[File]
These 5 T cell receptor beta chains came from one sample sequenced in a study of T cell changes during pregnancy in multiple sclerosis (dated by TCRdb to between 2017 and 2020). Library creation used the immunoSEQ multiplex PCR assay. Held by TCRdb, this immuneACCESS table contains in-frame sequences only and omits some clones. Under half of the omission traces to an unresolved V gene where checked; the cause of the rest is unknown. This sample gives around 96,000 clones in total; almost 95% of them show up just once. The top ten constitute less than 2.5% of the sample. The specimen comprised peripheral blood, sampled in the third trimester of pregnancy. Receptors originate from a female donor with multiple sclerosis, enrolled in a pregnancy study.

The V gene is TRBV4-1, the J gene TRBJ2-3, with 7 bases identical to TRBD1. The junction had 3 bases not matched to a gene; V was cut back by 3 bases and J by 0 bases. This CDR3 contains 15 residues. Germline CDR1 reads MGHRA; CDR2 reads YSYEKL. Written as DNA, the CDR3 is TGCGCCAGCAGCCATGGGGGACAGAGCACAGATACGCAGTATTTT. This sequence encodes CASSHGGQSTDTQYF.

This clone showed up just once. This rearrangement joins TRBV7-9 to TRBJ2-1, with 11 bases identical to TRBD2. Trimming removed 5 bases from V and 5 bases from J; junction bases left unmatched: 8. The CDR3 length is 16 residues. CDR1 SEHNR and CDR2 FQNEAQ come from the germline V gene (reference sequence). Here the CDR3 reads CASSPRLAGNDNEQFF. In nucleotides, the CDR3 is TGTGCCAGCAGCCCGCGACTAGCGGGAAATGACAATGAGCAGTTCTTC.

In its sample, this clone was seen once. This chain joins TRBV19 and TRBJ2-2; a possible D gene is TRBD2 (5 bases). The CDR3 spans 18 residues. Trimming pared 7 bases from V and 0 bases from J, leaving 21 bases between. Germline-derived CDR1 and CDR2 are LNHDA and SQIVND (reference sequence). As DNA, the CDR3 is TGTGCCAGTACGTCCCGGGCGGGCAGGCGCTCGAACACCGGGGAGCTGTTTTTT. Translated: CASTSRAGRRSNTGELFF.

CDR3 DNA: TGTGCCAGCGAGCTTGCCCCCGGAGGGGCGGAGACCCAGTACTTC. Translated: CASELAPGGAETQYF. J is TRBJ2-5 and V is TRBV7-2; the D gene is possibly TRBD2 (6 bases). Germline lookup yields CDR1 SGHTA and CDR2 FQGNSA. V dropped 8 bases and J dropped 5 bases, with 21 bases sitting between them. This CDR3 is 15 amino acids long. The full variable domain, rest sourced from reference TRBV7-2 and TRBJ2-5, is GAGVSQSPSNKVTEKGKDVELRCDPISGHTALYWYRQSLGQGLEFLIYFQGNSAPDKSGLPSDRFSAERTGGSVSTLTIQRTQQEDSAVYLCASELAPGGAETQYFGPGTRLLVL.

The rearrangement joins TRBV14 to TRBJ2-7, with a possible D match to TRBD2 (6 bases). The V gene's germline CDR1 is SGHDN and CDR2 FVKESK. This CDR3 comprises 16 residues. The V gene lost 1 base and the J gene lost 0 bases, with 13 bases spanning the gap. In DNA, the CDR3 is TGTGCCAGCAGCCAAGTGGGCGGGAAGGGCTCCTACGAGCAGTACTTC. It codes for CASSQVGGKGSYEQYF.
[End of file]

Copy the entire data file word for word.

These 5 T cell receptor beta chains came from one sample sequenced in a study of T cell changes during pregnancy in multiple sclerosis (dated by TCRdb to between 2017 and 2020). Library creation used the immunoSEQ multiplex PCR assay. Held by TCRdb, this immuneACCESS table contains in-frame sequences only and omits some clones. Under half of the omission traces to an unresolved V gene where checked; the cause of the rest is unknown. This sample gives around 96,000 clones in total; almost 95% of them show up just once. The top ten constitute less than 2.5% of the sample. The specimen comprised peripheral blood, sampled in the third trimester of pregnancy. Receptors originate from a female donor with multiple sclerosis, enrolled in a pregnancy study.

The V gene is TRBV4-1, the J gene TRBJ2-3, with 7 bases identical to TRBD1. The junction had 3 bases not matched to a gene; V was cut back by 3 bases and J by 0 bases. This CDR3 contains 15 residues. Germline CDR1 reads MGHRA; CDR2 reads YSYEKL. Written as DNA, the CDR3 is TGCGCCAGCAGCCATGGGGGACAGAGCACAGATACGCAGTATTTT. This sequence encodes CASSHGGQSTDTQYF.

This clone showed up just once. This rearrangement joins TRBV7-9 to TRBJ2-1, with 11 bases identical to TRBD2. Trimming removed 5 bases from V and 5 bases from J; junction bases left unmatched: 8. The CDR3 length is 16 residues. CDR1 SEHNR and CDR2 FQNEAQ come from the germline V gene (reference sequence). Here the CDR3 reads CASSPRLAGNDNEQFF. In nucleotides, the CDR3 is TGTGCCAGCAGCCCGCGACTAGCGGGAAATGACAATGAGCAGTTCTTC.

In its sample, this clone was seen once. This chain joins TRBV19 and TRBJ2-2; a possible D gene is TRBD2 (5 bases). The CDR3 spans 18 residues. Trimming pared 7 bases from V and 0 bases from J, leaving 21 bases between. Germline-derived CDR1 and CDR2 are LNHDA and SQIVND (reference sequence). As DNA, the CDR3 is TGTGCCAGTACGTCCCGGGCGGGCAGGCGCTCGAACACCGGGGAGCTGTTTTTT. Translated: CASTSRAGRRSNTGELFF.

CDR3 DNA: TGTGCCAGCGAGCTTGCCCCCGGAGGGGCGGAGACCCAGTACTTC. Translated: CASELAPGGAETQYF. J is TRBJ2-5 and V is TRBV7-2; the D gene is possibly TRBD2 (6 bases). Germline lookup yields CDR1 SGHTA and CDR2 FQGNSA. V dropped 8 bases and J dropped 5 bases, with 21 bases sitting between them. This CDR3 is 15 amino acids long. The full variable domain, rest sourced from reference TRBV7-2 and TRBJ2-5, is GAGVSQSPSNKVTEKGKDVELRCDPISGHTALYWYRQSLGQGLEFLIYFQGNSAPDKSGLPSDRFSAERTGGSVSTLTIQRTQQEDSAVYLCASELAPGGAETQYFGPGTRLLVL.

The rearrangement joins TRBV14 to TRBJ2-7, with a possible D match to TRBD2 (6 bases). The V gene's germline CDR1 is SGHDN and CDR2 FVKESK. This CDR3 comprises 16 residues. The V gene lost 1 base and the J gene lost 0 bases, with 13 bases spanning the gap. In DNA, the CDR3 is TGTGCCAGCAGCCAAGTGGGCGGGAAGGGCTCCTACGAGCAGTACTTC. It codes for CASSQVGGKGSYEQYF.